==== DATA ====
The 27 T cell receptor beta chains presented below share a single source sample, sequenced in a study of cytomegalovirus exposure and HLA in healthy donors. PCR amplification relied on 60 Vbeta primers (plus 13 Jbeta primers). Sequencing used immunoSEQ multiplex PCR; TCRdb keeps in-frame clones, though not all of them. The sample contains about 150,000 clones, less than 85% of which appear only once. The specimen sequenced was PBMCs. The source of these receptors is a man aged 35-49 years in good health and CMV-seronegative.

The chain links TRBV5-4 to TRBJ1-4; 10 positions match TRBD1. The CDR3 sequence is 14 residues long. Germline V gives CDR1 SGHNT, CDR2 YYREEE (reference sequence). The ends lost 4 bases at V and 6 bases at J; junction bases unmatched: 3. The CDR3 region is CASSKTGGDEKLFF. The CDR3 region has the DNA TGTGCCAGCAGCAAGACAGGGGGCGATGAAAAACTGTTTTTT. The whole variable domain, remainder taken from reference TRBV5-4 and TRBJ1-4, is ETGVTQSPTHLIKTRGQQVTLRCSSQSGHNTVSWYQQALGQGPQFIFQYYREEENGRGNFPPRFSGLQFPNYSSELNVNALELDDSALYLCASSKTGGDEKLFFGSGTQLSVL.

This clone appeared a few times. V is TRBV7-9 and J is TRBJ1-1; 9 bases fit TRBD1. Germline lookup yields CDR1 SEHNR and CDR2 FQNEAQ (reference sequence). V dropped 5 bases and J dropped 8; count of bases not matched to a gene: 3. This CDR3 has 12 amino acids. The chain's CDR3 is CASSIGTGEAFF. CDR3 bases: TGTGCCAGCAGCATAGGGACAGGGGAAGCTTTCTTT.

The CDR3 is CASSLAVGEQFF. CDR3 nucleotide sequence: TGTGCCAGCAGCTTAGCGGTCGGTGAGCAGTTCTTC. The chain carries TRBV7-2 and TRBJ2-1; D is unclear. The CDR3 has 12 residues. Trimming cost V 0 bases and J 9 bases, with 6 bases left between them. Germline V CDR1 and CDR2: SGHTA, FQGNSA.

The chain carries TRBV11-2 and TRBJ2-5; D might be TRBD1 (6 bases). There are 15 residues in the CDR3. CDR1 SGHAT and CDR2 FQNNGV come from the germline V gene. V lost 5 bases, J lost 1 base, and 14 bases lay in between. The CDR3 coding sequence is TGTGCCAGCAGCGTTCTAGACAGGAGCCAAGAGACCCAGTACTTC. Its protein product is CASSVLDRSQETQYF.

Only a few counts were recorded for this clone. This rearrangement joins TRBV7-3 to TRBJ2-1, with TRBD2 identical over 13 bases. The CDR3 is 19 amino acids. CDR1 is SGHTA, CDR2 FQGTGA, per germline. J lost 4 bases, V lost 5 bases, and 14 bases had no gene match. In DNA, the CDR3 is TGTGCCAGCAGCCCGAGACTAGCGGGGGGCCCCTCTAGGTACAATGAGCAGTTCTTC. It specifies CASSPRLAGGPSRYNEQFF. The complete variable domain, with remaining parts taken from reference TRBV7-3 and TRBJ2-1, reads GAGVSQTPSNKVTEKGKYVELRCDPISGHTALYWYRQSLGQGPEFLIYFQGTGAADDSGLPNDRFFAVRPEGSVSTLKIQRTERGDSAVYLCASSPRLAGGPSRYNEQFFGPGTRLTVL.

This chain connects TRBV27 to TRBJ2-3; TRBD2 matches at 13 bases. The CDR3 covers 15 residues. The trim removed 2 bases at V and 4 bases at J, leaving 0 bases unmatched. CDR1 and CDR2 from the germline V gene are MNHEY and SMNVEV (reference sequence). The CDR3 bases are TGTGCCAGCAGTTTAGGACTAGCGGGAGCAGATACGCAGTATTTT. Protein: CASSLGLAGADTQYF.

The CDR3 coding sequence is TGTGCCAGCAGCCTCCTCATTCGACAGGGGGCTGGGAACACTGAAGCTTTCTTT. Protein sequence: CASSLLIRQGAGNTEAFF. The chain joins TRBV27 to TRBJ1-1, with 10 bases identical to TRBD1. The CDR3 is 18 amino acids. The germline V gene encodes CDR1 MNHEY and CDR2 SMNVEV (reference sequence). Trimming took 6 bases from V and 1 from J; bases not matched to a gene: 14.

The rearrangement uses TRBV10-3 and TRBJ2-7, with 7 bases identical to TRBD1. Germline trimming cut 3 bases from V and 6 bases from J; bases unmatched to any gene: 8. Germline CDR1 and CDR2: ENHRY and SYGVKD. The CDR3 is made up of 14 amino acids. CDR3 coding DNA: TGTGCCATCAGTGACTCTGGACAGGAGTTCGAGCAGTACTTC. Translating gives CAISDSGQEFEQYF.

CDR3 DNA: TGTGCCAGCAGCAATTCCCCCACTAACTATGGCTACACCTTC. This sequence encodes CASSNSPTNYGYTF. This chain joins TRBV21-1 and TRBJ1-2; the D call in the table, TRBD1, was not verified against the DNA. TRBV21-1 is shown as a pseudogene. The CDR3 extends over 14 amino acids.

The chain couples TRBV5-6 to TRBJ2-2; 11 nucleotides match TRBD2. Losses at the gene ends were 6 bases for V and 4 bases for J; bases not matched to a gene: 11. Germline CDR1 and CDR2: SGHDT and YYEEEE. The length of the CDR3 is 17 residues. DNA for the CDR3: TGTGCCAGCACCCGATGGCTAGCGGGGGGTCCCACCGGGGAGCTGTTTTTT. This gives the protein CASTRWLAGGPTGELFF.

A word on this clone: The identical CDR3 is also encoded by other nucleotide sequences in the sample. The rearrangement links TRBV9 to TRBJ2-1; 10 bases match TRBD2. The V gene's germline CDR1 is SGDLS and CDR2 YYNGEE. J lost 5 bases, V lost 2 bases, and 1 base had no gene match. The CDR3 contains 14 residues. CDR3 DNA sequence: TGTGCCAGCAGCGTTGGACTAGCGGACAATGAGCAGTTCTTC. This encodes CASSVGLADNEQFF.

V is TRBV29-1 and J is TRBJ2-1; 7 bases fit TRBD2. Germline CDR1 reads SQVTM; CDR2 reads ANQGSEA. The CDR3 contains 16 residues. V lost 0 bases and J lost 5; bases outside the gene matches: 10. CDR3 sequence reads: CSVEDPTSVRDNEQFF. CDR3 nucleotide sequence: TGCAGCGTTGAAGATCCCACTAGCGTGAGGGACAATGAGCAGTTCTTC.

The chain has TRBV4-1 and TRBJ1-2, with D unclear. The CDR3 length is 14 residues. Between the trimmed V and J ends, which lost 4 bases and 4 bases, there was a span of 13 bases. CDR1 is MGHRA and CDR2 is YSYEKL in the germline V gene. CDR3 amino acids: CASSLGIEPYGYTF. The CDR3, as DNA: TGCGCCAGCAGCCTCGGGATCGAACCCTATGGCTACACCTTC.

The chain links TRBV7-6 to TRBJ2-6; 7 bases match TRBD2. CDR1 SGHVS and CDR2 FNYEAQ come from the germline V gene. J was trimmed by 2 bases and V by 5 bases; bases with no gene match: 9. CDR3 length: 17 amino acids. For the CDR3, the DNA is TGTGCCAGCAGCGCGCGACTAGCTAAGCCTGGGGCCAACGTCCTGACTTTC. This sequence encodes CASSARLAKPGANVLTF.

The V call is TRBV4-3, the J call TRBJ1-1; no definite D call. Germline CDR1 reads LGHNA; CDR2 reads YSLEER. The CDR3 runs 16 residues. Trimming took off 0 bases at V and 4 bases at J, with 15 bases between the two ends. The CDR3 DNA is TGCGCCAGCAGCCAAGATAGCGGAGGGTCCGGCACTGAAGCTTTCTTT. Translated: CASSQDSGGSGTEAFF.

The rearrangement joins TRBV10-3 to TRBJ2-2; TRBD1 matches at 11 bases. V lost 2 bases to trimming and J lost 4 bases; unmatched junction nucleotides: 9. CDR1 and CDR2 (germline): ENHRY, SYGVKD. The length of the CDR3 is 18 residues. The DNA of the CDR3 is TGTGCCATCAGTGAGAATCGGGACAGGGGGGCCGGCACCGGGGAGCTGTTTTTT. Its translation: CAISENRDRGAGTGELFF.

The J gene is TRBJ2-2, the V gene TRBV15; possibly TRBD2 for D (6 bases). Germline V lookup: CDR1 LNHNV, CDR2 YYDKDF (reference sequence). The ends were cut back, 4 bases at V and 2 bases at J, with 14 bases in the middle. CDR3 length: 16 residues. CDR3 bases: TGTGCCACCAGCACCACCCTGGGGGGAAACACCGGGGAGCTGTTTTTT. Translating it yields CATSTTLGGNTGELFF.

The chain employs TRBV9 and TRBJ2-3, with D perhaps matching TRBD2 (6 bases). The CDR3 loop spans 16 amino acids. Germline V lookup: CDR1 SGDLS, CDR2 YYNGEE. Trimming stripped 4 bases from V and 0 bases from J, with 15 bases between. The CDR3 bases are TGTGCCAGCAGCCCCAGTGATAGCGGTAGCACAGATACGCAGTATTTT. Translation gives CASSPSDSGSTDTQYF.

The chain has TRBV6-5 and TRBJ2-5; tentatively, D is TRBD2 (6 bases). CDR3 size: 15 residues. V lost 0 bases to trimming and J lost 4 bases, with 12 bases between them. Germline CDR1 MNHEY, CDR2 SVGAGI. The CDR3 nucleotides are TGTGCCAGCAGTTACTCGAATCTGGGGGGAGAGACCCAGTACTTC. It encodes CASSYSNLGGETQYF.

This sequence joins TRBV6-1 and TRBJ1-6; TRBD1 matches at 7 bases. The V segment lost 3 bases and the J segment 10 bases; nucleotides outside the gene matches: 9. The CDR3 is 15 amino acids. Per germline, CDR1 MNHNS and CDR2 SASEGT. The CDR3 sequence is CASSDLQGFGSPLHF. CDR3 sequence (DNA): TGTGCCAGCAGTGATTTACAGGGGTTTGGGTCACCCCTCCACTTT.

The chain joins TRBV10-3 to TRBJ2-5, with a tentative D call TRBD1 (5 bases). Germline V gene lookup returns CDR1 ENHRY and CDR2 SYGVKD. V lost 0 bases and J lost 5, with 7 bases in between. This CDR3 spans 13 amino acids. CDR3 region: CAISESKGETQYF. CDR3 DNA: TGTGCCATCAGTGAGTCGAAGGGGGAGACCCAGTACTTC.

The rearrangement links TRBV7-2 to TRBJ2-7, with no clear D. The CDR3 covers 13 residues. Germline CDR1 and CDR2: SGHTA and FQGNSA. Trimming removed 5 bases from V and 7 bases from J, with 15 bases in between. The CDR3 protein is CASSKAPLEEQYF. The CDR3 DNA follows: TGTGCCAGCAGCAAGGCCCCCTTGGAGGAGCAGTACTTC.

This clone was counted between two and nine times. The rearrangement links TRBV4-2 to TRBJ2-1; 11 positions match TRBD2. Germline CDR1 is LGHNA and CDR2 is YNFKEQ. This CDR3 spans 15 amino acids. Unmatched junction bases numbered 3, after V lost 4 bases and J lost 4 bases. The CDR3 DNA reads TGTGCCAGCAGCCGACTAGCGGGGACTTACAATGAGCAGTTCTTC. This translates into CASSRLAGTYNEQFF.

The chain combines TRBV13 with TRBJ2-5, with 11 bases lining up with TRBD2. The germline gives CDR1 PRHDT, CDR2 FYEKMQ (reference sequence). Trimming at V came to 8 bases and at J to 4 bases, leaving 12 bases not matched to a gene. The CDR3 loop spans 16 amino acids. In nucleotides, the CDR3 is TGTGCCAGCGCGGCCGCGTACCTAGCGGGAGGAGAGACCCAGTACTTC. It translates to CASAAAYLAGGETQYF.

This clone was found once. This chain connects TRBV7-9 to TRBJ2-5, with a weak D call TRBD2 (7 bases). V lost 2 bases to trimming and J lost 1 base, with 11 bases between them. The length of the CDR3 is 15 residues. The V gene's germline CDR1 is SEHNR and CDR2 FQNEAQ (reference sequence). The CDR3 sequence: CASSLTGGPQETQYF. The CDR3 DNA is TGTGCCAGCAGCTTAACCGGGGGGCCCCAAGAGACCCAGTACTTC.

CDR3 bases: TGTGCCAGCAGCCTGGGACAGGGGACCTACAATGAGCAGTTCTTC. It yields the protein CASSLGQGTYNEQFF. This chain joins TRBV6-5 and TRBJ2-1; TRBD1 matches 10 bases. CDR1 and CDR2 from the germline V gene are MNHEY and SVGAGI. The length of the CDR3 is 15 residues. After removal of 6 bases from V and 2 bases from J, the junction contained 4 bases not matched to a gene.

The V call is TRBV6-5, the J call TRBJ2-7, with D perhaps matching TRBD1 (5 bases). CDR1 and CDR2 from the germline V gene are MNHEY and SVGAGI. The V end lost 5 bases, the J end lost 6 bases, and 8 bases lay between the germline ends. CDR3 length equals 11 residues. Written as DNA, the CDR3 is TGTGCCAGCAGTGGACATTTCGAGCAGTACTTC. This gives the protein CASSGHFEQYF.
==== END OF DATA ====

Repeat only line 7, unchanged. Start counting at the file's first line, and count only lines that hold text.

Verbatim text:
This chain connects TRBV27 to TRBJ2-3; TRBD2 matches at 13 bases. The CDR3 covers 15 residues. The trim removed 2 bases at V and 4 bases at J, leaving 0 bases unmatched. CDR1 and CDR2 from the germline V gene are MNHEY and SMNVEV (reference sequence). The CDR3 bases are TGTGCCAGCAGTTTAGGACTAGCGGGAGCAGATACGCAGTATTTT. Protein: CASSLGLAGADTQYF.